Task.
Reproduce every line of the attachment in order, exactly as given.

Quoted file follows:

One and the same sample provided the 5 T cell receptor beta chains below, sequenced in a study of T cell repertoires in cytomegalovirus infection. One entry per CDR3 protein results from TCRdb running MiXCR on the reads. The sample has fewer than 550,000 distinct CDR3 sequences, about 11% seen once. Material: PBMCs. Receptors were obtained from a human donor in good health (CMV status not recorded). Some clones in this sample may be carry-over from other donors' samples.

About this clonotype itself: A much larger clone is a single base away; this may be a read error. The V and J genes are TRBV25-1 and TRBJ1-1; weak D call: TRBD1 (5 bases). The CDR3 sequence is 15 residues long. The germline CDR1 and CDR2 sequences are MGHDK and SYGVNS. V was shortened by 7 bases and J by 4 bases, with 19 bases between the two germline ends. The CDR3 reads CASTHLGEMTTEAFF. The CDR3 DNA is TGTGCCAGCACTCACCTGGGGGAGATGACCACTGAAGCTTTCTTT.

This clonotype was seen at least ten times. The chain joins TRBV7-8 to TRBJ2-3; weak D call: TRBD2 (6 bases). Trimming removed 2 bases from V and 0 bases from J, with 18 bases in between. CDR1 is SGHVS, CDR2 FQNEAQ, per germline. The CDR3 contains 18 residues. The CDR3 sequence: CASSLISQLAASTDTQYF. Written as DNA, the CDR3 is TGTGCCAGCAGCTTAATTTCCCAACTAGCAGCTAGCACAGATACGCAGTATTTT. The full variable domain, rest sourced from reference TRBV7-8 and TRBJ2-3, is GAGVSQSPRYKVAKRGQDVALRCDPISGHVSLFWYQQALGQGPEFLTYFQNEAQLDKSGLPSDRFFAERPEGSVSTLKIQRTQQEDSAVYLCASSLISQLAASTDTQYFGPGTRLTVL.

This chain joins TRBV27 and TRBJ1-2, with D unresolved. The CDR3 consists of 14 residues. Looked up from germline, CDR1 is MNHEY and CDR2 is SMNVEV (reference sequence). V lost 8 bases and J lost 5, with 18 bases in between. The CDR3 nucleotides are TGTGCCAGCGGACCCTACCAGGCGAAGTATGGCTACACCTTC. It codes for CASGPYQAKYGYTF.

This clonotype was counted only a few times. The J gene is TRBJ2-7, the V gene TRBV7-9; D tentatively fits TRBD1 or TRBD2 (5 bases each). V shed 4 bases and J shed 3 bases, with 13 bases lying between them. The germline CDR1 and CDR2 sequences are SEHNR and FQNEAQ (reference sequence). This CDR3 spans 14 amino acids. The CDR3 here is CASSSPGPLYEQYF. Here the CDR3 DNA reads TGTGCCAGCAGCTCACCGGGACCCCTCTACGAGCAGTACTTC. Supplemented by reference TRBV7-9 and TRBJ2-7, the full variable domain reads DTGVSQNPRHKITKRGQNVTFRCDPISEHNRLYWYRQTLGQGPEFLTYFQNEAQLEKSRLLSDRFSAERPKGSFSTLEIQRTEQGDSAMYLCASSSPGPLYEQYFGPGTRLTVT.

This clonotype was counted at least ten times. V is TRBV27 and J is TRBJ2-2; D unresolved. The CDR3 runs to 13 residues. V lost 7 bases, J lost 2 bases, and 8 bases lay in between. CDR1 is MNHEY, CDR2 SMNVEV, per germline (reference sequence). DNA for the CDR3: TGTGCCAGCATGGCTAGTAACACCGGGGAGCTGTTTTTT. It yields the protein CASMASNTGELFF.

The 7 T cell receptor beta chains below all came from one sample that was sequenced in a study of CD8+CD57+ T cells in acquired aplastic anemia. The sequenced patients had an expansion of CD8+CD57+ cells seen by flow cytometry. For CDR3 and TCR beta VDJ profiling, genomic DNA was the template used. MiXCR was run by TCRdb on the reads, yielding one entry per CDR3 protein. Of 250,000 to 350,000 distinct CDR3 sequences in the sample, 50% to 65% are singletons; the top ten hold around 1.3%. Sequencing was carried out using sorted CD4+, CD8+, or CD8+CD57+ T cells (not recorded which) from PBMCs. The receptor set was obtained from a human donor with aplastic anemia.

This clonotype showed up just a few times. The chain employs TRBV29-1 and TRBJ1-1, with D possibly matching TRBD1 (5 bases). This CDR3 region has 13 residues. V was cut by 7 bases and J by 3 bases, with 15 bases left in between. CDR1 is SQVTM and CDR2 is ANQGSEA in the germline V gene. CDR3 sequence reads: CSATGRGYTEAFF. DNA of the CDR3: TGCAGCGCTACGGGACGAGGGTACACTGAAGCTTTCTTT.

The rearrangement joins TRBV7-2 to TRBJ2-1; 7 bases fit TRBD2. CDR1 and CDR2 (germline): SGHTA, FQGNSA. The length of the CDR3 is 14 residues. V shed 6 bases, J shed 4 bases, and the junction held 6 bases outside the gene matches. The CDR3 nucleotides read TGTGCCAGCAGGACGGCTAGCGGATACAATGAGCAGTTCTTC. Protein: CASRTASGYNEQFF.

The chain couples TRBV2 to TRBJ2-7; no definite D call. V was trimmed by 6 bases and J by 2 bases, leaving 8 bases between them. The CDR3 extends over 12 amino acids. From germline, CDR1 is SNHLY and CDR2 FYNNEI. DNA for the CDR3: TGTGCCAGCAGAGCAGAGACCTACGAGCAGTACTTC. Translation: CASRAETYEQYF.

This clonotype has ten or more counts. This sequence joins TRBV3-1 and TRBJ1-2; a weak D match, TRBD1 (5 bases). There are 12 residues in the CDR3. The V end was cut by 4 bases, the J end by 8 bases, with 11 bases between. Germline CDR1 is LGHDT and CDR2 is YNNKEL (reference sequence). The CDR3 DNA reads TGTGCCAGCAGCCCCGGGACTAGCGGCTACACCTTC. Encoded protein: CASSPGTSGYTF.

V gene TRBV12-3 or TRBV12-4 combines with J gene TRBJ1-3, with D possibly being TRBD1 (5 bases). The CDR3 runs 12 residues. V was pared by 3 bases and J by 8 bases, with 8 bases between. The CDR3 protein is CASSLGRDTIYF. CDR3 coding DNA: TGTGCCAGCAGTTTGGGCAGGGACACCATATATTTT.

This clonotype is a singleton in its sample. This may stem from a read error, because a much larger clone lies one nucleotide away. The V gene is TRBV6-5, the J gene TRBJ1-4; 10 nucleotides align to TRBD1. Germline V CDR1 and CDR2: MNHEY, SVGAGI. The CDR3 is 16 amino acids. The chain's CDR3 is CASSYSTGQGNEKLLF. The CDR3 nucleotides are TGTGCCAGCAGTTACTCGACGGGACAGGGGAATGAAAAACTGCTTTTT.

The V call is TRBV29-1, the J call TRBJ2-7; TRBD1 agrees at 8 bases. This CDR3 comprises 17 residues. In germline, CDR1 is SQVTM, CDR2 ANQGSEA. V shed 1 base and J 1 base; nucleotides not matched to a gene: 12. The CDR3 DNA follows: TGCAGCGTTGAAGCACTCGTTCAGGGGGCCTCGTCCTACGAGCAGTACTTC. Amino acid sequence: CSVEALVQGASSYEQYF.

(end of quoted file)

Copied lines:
One and the same sample provided the 5 T cell receptor beta chains below, sequenced in a study of T cell repertoires in cytomegalovirus infection. One entry per CDR3 protein results from TCRdb running MiXCR on the reads. The sample has fewer than 550,000 distinct CDR3 sequences, about 11% seen once. Material: PBMCs. Receptors were obtained from a human donor in good health (CMV status not recorded). Some clones in this sample may be carry-over from other donors' samples.

About this clonotype itself: A much larger clone is a single base away; this may be a read error. The V and J genes are TRBV25-1 and TRBJ1-1; weak D call: TRBD1 (5 bases). The CDR3 sequence is 15 residues long. The germline CDR1 and CDR2 sequences are MGHDK and SYGVNS. V was shortened by 7 bases and J by 4 bases, with 19 bases between the two germline ends. The CDR3 reads CASTHLGEMTTEAFF. The CDR3 DNA is TGTGCCAGCACTCACCTGGGGGAGATGACCACTGAAGCTTTCTTT.

This clonotype was seen at least ten times. The chain joins TRBV7-8 to TRBJ2-3; weak D call: TRBD2 (6 bases). Trimming removed 2 bases from V and 0 bases from J, with 18 bases in between. CDR1 is SGHVS, CDR2 FQNEAQ, per germline. The CDR3 contains 18 residues. The CDR3 sequence: CASSLISQLAASTDTQYF. Written as DNA, the CDR3 is TGTGCCAGCAGCTTAATTTCCCAACTAGCAGCTAGCACAGATACGCAGTATTTT. The full variable domain, rest sourced from reference TRBV7-8 and TRBJ2-3, is GAGVSQSPRYKVAKRGQDVALRCDPISGHVSLFWYQQALGQGPEFLTYFQNEAQLDKSGLPSDRFFAERPEGSVSTLKIQRTQQEDSAVYLCASSLISQLAASTDTQYFGPGTRLTVL.

This chain joins TRBV27 and TRBJ1-2, with D unresolved. The CDR3 consists of 14 residues. Looked up from germline, CDR1 is MNHEY and CDR2 is SMNVEV (reference sequence). V lost 8 bases and J lost 5, with 18 bases in between. The CDR3 nucleotides are TGTGCCAGCGGACCCTACCAGGCGAAGTATGGCTACACCTTC. It codes for CASGPYQAKYGYTF.

This clonotype was counted only a few times. The J gene is TRBJ2-7, the V gene TRBV7-9; D tentatively fits TRBD1 or TRBD2 (5 bases each). V shed 4 bases and J shed 3 bases, with 13 bases lying between them. The germline CDR1 and CDR2 sequences are SEHNR and FQNEAQ (reference sequence). This CDR3 spans 14 amino acids. The CDR3 here is CASSSPGPLYEQYF. Here the CDR3 DNA reads TGTGCCAGCAGCTCACCGGGACCCCTCTACGAGCAGTACTTC. Supplemented by reference TRBV7-9 and TRBJ2-7, the full variable domain reads DTGVSQNPRHKITKRGQNVTFRCDPISEHNRLYWYRQTLGQGPEFLTYFQNEAQLEKSRLLSDRFSAERPKGSFSTLEIQRTEQGDSAMYLCASSSPGPLYEQYFGPGTRLTVT.

This clonotype was counted at least ten times. V is TRBV27 and J is TRBJ2-2; D unresolved. The CDR3 runs to 13 residues. V lost 7 bases, J lost 2 bases, and 8 bases lay in between. CDR1 is MNHEY, CDR2 SMNVEV, per germline (reference sequence). DNA for the CDR3: TGTGCCAGCATGGCTAGTAACACCGGGGAGCTGTTTTTT. It yields the protein CASMASNTGELFF.

The 7 T cell receptor beta chains below all came from one sample that was sequenced in a study of CD8+CD57+ T cells in acquired aplastic anemia. The sequenced patients had an expansion of CD8+CD57+ cells seen by flow cytometry. For CDR3 and TCR beta VDJ profiling, genomic DNA was the template used. MiXCR was run by TCRdb on the reads, yielding one entry per CDR3 protein. Of 250,000 to 350,000 distinct CDR3 sequences in the sample, 50% to 65% are singletons; the top ten hold around 1.3%. Sequencing was carried out using sorted CD4+, CD8+, or CD8+CD57+ T cells (not recorded which) from PBMCs. The receptor set was obtained from a human donor with aplastic anemia.

This clonotype showed up just a few times. The chain employs TRBV29-1 and TRBJ1-1, with D possibly matching TRBD1 (5 bases). This CDR3 region has 13 residues. V was cut by 7 bases and J by 3 bases, with 15 bases left in between. CDR1 is SQVTM and CDR2 is ANQGSEA in the germline V gene. CDR3 sequence reads: CSATGRGYTEAFF. DNA of the CDR3: TGCAGCGCTACGGGACGAGGGTACACTGAAGCTTTCTTT.

The rearrangement joins TRBV7-2 to TRBJ2-1; 7 bases fit TRBD2. CDR1 and CDR2 (germline): SGHTA, FQGNSA. The length of the CDR3 is 14 residues. V shed 6 bases, J shed 4 bases, and the junction held 6 bases outside the gene matches. The CDR3 nucleotides read TGTGCCAGCAGGACGGCTAGCGGATACAATGAGCAGTTCTTC. Protein: CASRTASGYNEQFF.

The chain couples TRBV2 to TRBJ2-7; no definite D call. V was trimmed by 6 bases and J by 2 bases, leaving 8 bases between them. The CDR3 extends over 12 amino acids. From germline, CDR1 is SNHLY and CDR2 FYNNEI. DNA for the CDR3: TGTGCCAGCAGAGCAGAGACCTACGAGCAGTACTTC. Translation: CASRAETYEQYF.

This clonotype has ten or more counts. This sequence joins TRBV3-1 and TRBJ1-2; a weak D match, TRBD1 (5 bases). There are 12 residues in the CDR3. The V end was cut by 4 bases, the J end by 8 bases, with 11 bases between. Germline CDR1 is LGHDT and CDR2 is YNNKEL (reference sequence). The CDR3 DNA reads TGTGCCAGCAGCCCCGGGACTAGCGGCTACACCTTC. Encoded protein: CASSPGTSGYTF.

V gene TRBV12-3 or TRBV12-4 combines with J gene TRBJ1-3, with D possibly being TRBD1 (5 bases). The CDR3 runs 12 residues. V was pared by 3 bases and J by 8 bases, with 8 bases between. The CDR3 protein is CASSLGRDTIYF. CDR3 coding DNA: TGTGCCAGCAGTTTGGGCAGGGACACCATATATTTT.

This clonotype is a singleton in its sample. This may stem from a read error, because a much larger clone lies one nucleotide away. The V gene is TRBV6-5, the J gene TRBJ1-4; 10 nucleotides align to TRBD1. Germline V CDR1 and CDR2: MNHEY, SVGAGI. The CDR3 is 16 amino acids. The chain's CDR3 is CASSYSTGQGNEKLLF. The CDR3 nucleotides are TGTGCCAGCAGTTACTCGACGGGACAGGGGAATGAAAAACTGCTTTTT.

The V call is TRBV29-1, the J call TRBJ2-7; TRBD1 agrees at 8 bases. This CDR3 comprises 17 residues. In germline, CDR1 is SQVTM, CDR2 ANQGSEA. V shed 1 base and J 1 base; nucleotides not matched to a gene: 12. The CDR3 DNA follows: TGCAGCGTTGAAGCACTCGTTCAGGGGGCCTCGTCCTACGAGCAGTACTTC. Amino acid sequence: CSVEALVQGASSYEQYF.